Ponting channelled some of that frustration towards Lasith Malinga, whom he glanced and pummelled for three consecutive boundaries in the fourth over. But the red mist would eventually prove his undoing. Charging a faster, flatter delivery from Ajantha Mendis, Ponting’s anger turned to despair as the ball cannoned into his leg stump, taking with it much of the momentum he had built during his short, sharp innings of 25 from 15 deliveries.

Thereafter, the innings largely belonged to Mendis. Playing his first match against Australia in any form of the game, Sri Lanka’s modern-day Johnny Gleeson completely befuddled Michael Clarke and the brothers Hussey en route to the sparkling figures of 3 for 20 from four overs.

Mendis’ strength lay in his aerial mastery, more so than his lateral movement off the pitch, as evidenced by his bowling of Ponting and trapping of Shane Watson (22 off 21) and Michael Hussey (one off five) leg-before. The orthodoxy of Hussey and Clarke (11 off 15) proved no match for the unique trajectories and bustling pace of Mendis, and created a hole from which the Australians would always struggle to emerge.

Mendis’ union with Muralitharan was largely responsible for Australia’s torpid tally of 40 for 4 between the fifth and 14th overs, and created a pressurised atmosphere which Malinga and Isuru Udana would later capitalise on. Both quicks used deft changes of pace to deny the Australian batsmen any sense of rhythm, and if not for Mitchell Johnson’s rearguard 28 not out off 13 balls – in which he took 19 of the 21 runs to come from Muralitharan’s final over – Ponting’s men may have been in for another Windies-style humiliation.

As it was, the Australians were restricted to a total of 159 for 9 – ten runs shy of the total the West Indians devoured on Saturday – and victory never seemed likely; particularly after Dilshan and Kumar Sangakkara pounded 11 boundaries in Sri Lanka’s first 50 runs of the innings.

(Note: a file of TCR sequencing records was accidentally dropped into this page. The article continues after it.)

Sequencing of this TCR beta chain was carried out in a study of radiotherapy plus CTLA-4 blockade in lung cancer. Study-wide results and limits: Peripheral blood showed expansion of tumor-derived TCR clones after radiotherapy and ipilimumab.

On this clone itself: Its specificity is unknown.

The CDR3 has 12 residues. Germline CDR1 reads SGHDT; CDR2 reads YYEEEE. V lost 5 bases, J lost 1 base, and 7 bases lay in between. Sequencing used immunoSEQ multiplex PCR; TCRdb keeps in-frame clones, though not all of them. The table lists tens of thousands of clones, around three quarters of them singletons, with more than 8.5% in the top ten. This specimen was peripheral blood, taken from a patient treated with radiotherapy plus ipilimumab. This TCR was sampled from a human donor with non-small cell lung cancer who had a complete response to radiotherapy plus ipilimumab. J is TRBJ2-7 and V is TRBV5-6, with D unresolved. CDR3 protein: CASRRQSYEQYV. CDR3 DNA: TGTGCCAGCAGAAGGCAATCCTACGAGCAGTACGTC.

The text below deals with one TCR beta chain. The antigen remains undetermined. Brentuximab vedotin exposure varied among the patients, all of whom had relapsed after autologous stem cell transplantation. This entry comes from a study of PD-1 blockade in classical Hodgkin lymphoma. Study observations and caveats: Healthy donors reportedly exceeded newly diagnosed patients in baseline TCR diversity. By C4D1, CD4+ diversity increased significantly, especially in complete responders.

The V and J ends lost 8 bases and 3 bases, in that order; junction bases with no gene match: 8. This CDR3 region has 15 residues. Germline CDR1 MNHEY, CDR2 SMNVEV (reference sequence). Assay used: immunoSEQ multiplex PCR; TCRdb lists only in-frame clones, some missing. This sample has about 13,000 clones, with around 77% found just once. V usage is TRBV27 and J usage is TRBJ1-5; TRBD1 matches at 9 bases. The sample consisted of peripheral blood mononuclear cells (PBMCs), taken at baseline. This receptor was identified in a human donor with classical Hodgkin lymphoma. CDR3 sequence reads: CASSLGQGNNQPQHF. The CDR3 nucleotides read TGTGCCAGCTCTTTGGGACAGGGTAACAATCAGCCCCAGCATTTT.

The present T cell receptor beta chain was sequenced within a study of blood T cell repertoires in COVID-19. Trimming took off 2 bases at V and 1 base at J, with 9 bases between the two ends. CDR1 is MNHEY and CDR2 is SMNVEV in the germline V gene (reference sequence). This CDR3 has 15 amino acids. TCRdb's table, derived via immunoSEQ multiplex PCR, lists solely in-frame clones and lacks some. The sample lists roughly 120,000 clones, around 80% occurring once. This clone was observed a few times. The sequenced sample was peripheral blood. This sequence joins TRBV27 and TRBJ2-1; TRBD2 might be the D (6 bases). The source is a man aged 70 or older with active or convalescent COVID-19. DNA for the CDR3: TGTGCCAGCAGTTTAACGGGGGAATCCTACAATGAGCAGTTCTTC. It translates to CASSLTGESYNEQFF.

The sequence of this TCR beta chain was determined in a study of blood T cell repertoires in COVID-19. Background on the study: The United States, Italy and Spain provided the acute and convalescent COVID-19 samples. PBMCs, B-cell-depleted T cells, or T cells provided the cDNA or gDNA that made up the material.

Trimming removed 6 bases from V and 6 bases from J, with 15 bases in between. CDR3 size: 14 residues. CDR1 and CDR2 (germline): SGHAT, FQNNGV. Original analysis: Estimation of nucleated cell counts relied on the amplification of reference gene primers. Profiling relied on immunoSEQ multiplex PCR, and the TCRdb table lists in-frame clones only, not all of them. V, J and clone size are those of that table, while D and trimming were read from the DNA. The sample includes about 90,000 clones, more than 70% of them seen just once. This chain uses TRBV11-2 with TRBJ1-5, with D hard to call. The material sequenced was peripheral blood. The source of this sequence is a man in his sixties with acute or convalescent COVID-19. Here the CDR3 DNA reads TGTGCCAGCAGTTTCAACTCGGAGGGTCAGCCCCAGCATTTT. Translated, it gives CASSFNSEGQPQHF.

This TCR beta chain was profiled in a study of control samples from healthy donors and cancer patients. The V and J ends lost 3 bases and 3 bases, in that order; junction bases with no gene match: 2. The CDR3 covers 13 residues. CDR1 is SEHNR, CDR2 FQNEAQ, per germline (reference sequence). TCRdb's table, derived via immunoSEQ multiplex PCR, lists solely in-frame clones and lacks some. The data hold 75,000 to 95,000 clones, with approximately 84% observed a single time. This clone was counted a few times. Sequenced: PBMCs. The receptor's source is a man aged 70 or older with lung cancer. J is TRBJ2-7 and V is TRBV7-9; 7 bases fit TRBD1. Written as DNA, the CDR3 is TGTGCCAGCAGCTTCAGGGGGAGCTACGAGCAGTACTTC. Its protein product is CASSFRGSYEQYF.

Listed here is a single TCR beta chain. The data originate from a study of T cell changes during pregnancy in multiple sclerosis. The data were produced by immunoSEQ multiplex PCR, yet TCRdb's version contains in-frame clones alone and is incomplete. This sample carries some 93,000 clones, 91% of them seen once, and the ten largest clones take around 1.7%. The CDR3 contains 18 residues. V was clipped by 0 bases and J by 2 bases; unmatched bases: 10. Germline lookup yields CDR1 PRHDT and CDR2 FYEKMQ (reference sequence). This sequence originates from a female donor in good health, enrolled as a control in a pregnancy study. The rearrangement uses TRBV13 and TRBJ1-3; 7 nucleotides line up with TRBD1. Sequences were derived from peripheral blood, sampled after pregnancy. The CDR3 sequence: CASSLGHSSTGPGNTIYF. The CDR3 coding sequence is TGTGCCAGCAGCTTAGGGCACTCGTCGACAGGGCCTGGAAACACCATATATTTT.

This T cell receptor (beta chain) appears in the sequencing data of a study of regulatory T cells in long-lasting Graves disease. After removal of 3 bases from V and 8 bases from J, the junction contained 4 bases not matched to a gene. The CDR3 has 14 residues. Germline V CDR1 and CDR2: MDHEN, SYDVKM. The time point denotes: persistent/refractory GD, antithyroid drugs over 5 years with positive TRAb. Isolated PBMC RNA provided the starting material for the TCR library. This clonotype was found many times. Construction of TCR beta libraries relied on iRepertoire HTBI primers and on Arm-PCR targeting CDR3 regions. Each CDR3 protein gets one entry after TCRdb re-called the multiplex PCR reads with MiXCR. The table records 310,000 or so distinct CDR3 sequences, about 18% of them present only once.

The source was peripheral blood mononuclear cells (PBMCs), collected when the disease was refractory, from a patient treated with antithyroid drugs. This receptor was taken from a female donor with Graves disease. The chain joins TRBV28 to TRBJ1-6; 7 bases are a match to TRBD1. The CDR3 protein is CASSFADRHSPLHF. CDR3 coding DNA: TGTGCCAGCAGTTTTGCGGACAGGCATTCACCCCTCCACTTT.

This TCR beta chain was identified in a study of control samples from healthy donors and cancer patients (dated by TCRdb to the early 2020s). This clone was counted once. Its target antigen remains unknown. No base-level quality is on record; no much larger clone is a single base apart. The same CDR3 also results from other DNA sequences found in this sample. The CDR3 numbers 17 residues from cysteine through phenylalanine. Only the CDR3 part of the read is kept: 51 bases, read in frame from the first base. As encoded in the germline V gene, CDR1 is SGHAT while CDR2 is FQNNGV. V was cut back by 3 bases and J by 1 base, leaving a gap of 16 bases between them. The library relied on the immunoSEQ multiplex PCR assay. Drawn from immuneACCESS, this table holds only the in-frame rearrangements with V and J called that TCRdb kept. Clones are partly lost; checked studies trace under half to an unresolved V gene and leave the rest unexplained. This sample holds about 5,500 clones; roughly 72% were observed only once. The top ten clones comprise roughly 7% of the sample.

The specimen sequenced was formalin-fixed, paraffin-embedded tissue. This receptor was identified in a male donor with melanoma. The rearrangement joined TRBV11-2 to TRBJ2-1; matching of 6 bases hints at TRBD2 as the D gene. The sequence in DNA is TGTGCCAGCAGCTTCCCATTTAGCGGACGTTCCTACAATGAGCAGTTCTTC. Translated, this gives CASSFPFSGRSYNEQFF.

The ten players chosen in Australia’s Twenty20 and Ashes squads will now be subjected to the galling experience of remaining in England while the World Twenty20 plays out around them. Their immediate plans involve an extended stay in Leicester, and an attempt to ensure the bitter disappointment of their three-day World Twenty20 campaign doesn’t metastasise into a problem that corrupts their Ashes campaign.

“Next week I don’t think there’ll be too much freshening up,” Ponting said. “I reckon we might get flogged a bit by the coach next week. We need to talk about it and we need to address some of the issues and some of the areas where we’ve been so deficient in the last couple of games. We need to talk about that tonight and get that done because some of the guys will be out of here soon.

“When the specialist Twenty20 players do leave then we do have a real focus on just cricket. There will be nothing else to think about, nothing else to talk about. That will be my job, to make sure we get over this loss pretty quickly and start focussing on the red balls and the white clothing for the next few months.”

Alex Brown is deputy editor of Cricinfo